'The tulip poplar tree (Liriodendron tulipifera), aka the fiddle tree or American tulip tree in The South, is a favorite among honey bees. A member of the magnolia family, it is the tallest of the eastern North American hardwoods. In the virgin cove forests of the Appalachian Mountains where we and our hive girls live, it can reach heights of 80 to 100 feet. The Fork Ridge Tulip Tree, hidden in a secret location in North Carolina is 181’10” high and is the tallest known individual tree in eastern North America. The poplar's prodigious numbers are due to the void left by the demise of the American chestnut tree decimated by the blight of 1904. Because the tulip poplar tree thrives in poor soil conditions, it’s used to restore decimated landscapes around abandoned coal mines.
Honey bees are big fans of tulip poplar trees due to their boundless nectar production. When the trees begin to bloom at around twelve years of age, the large green/yellow/orange tulip-shaped flowers contain a tablespoon of nectar and a great deal of nutritious pollen. This makes them the “go to" blossom for veteran foraging bees in the spring. Honey bees will bypass other flowers to load up on the tulip blossom’s bounty. We all know honey bees are the most efficient creatures on earth. Why spend time visiting dozens of minor blooms when you can fill up your honey stomach in one visit to the tulip poplar flower?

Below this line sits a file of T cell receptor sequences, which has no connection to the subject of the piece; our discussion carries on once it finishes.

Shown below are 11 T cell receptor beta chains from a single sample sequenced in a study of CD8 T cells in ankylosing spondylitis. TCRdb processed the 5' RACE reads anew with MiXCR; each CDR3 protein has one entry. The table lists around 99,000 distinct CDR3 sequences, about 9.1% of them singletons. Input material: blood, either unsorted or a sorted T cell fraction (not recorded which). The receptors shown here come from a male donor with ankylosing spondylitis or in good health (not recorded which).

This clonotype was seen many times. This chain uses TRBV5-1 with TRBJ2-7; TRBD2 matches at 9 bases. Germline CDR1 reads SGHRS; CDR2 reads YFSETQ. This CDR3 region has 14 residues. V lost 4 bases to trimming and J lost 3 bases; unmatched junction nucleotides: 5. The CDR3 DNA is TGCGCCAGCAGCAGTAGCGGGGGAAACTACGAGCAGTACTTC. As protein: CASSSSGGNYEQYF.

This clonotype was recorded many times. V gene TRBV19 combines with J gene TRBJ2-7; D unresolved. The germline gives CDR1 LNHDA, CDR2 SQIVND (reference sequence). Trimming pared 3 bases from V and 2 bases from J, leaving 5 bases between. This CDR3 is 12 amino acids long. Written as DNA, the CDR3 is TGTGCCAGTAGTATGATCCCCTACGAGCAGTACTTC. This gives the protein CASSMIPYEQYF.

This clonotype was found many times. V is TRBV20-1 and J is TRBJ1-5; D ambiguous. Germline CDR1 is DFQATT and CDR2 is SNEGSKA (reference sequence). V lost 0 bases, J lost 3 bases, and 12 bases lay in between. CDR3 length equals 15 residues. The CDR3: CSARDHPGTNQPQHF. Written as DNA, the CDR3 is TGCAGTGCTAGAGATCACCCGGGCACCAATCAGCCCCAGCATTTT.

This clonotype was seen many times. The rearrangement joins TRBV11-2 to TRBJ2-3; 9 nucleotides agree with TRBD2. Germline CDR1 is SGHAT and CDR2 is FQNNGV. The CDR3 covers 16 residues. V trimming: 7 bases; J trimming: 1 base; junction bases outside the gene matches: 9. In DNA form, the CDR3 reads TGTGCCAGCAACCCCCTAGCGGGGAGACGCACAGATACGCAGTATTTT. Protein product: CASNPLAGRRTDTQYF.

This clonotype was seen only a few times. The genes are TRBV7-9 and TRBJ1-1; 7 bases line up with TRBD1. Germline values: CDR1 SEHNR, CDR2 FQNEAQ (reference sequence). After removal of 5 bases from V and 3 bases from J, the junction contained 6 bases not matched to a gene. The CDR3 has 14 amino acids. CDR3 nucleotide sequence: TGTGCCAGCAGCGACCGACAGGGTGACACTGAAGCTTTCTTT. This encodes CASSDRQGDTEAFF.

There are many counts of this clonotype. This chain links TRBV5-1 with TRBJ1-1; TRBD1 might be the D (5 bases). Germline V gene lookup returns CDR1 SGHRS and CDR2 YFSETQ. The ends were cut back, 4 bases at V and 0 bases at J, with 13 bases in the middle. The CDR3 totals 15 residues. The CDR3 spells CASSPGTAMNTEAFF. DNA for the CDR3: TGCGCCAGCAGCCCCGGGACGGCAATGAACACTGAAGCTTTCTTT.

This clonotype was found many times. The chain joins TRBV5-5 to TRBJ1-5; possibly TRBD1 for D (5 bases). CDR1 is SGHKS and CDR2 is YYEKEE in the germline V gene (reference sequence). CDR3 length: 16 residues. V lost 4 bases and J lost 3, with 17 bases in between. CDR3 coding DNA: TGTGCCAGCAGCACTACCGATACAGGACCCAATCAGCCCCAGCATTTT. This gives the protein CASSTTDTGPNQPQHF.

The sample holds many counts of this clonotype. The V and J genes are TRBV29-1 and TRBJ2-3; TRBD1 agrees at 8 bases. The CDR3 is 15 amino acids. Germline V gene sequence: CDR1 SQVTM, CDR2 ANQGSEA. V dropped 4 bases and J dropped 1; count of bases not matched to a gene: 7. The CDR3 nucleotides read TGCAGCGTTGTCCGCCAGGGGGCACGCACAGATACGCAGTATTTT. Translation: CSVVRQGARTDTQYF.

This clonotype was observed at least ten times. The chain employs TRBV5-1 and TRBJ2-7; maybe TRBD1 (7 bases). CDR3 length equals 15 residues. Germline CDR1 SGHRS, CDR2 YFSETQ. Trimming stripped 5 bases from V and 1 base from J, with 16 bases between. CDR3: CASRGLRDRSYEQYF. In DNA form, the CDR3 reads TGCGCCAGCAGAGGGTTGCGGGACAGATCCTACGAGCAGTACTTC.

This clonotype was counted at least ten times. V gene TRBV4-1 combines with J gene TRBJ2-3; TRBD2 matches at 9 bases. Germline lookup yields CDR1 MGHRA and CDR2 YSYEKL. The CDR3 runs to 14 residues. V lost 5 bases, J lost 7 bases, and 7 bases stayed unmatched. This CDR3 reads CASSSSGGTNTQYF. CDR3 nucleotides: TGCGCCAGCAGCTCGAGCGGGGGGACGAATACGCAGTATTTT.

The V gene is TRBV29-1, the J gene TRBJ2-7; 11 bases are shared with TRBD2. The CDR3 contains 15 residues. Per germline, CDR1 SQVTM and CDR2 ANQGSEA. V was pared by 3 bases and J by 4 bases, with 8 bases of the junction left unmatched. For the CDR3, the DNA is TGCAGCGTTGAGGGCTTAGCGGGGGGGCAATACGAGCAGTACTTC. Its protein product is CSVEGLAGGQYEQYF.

Tulip poplar honey is valued by our customers for the same reasons that our bees value it - the mineral rich flavor highlighted by the deep red color. The bees depend on this mineral rich nectar and its high glucose ratio for their spring build up. For human consumers, its intense and robust flavor pairs perfectly with robust cheeses or in afternoon tea. Its fruity notes with a slightly bitter finish, make it the perfect sweetener for a glazed ham. Our 2023 Smoky Mountain Wildflower is laden with tulip poplar nectar, and there's even a bit of chestnut honey in this year's wildflower honey, giving the robust mineral flavor a bit of an edge.